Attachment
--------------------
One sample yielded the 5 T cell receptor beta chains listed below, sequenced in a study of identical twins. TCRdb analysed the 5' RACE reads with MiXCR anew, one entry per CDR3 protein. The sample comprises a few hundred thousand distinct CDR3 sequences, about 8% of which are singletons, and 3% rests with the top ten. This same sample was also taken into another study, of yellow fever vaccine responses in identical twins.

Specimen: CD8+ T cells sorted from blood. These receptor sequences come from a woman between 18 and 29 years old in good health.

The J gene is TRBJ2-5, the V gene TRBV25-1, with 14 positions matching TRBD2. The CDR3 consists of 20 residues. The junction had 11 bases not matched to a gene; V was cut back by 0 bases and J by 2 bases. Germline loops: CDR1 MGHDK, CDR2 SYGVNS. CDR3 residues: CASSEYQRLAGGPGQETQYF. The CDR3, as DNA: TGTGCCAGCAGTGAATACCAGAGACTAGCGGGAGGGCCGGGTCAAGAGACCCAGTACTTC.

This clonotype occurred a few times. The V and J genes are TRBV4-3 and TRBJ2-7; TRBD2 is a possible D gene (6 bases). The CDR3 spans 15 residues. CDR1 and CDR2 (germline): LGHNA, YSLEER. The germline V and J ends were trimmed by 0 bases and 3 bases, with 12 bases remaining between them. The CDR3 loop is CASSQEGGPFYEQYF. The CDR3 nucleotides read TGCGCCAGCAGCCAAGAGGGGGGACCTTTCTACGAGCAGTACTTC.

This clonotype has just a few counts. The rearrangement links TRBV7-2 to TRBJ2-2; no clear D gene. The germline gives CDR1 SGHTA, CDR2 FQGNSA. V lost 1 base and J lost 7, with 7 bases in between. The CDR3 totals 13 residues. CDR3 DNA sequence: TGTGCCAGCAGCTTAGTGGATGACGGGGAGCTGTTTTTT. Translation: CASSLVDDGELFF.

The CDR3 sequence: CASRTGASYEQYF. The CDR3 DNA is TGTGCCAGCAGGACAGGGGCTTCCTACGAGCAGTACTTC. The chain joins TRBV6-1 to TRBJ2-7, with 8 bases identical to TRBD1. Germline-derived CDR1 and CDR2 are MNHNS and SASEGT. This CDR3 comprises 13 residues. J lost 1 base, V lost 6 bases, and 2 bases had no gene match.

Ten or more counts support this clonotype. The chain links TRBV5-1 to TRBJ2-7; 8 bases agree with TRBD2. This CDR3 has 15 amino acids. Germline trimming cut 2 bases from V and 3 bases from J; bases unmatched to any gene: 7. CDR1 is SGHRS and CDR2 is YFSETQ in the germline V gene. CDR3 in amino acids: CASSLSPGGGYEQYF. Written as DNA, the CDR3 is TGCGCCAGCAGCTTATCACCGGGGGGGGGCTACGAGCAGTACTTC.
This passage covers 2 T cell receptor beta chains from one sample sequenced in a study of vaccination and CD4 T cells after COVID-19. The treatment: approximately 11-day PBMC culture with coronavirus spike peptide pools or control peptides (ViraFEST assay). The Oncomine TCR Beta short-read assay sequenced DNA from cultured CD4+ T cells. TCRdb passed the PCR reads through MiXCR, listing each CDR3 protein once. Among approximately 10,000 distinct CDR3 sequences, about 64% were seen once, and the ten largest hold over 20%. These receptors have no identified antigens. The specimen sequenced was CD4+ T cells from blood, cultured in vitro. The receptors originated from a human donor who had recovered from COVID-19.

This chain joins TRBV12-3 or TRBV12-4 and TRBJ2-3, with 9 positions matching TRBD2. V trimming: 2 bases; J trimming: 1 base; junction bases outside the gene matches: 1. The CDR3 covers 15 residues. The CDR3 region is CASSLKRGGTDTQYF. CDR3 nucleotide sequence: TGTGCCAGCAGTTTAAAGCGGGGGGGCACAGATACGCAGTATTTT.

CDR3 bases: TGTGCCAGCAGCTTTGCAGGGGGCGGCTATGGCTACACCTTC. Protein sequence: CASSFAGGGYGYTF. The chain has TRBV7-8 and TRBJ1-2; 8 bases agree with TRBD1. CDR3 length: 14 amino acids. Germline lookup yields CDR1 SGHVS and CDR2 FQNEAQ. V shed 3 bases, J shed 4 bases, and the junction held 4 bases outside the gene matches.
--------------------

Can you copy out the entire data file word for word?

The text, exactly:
One sample yielded the 5 T cell receptor beta chains listed below, sequenced in a study of identical twins. TCRdb analysed the 5' RACE reads with MiXCR anew, one entry per CDR3 protein. The sample comprises a few hundred thousand distinct CDR3 sequences, about 8% of which are singletons, and 3% rests with the top ten. This same sample was also taken into another study, of yellow fever vaccine responses in identical twins.

Specimen: CD8+ T cells sorted from blood. These receptor sequences come from a woman between 18 and 29 years old in good health.

The J gene is TRBJ2-5, the V gene TRBV25-1, with 14 positions matching TRBD2. The CDR3 consists of 20 residues. The junction had 11 bases not matched to a gene; V was cut back by 0 bases and J by 2 bases. Germline loops: CDR1 MGHDK, CDR2 SYGVNS. CDR3 residues: CASSEYQRLAGGPGQETQYF. The CDR3, as DNA: TGTGCCAGCAGTGAATACCAGAGACTAGCGGGAGGGCCGGGTCAAGAGACCCAGTACTTC.

This clonotype occurred a few times. The V and J genes are TRBV4-3 and TRBJ2-7; TRBD2 is a possible D gene (6 bases). The CDR3 spans 15 residues. CDR1 and CDR2 (germline): LGHNA, YSLEER. The germline V and J ends were trimmed by 0 bases and 3 bases, with 12 bases remaining between them. The CDR3 loop is CASSQEGGPFYEQYF. The CDR3 nucleotides read TGCGCCAGCAGCCAAGAGGGGGGACCTTTCTACGAGCAGTACTTC.

This clonotype has just a few counts. The rearrangement links TRBV7-2 to TRBJ2-2; no clear D gene. The germline gives CDR1 SGHTA, CDR2 FQGNSA. V lost 1 base and J lost 7, with 7 bases in between. The CDR3 totals 13 residues. CDR3 DNA sequence: TGTGCCAGCAGCTTAGTGGATGACGGGGAGCTGTTTTTT. Translation: CASSLVDDGELFF.

The CDR3 sequence: CASRTGASYEQYF. The CDR3 DNA is TGTGCCAGCAGGACAGGGGCTTCCTACGAGCAGTACTTC. The chain joins TRBV6-1 to TRBJ2-7, with 8 bases identical to TRBD1. Germline-derived CDR1 and CDR2 are MNHNS and SASEGT. This CDR3 comprises 13 residues. J lost 1 base, V lost 6 bases, and 2 bases had no gene match.

Ten or more counts support this clonotype. The chain links TRBV5-1 to TRBJ2-7; 8 bases agree with TRBD2. This CDR3 has 15 amino acids. Germline trimming cut 2 bases from V and 3 bases from J; bases unmatched to any gene: 7. CDR1 is SGHRS and CDR2 is YFSETQ in the germline V gene. CDR3 in amino acids: CASSLSPGGGYEQYF. Written as DNA, the CDR3 is TGCGCCAGCAGCTTATCACCGGGGGGGGGCTACGAGCAGTACTTC.
This passage covers 2 T cell receptor beta chains from one sample sequenced in a study of vaccination and CD4 T cells after COVID-19. The treatment: approximately 11-day PBMC culture with coronavirus spike peptide pools or control peptides (ViraFEST assay). The Oncomine TCR Beta short-read assay sequenced DNA from cultured CD4+ T cells. TCRdb passed the PCR reads through MiXCR, listing each CDR3 protein once. Among approximately 10,000 distinct CDR3 sequences, about 64% were seen once, and the ten largest hold over 20%. These receptors have no identified antigens. The specimen sequenced was CD4+ T cells from blood, cultured in vitro. The receptors originated from a human donor who had recovered from COVID-19.

This chain joins TRBV12-3 or TRBV12-4 and TRBJ2-3, with 9 positions matching TRBD2. V trimming: 2 bases; J trimming: 1 base; junction bases outside the gene matches: 1. The CDR3 covers 15 residues. The CDR3 region is CASSLKRGGTDTQYF. CDR3 nucleotide sequence: TGTGCCAGCAGTTTAAAGCGGGGGGGCACAGATACGCAGTATTTT.

CDR3 bases: TGTGCCAGCAGCTTTGCAGGGGGCGGCTATGGCTACACCTTC. Protein sequence: CASSFAGGGYGYTF. The chain has TRBV7-8 and TRBJ1-2; 8 bases agree with TRBD1. CDR3 length: 14 amino acids. Germline lookup yields CDR1 SGHVS and CDR2 FQNEAQ. V shed 3 bases, J shed 4 bases, and the junction held 4 bases outside the gene matches.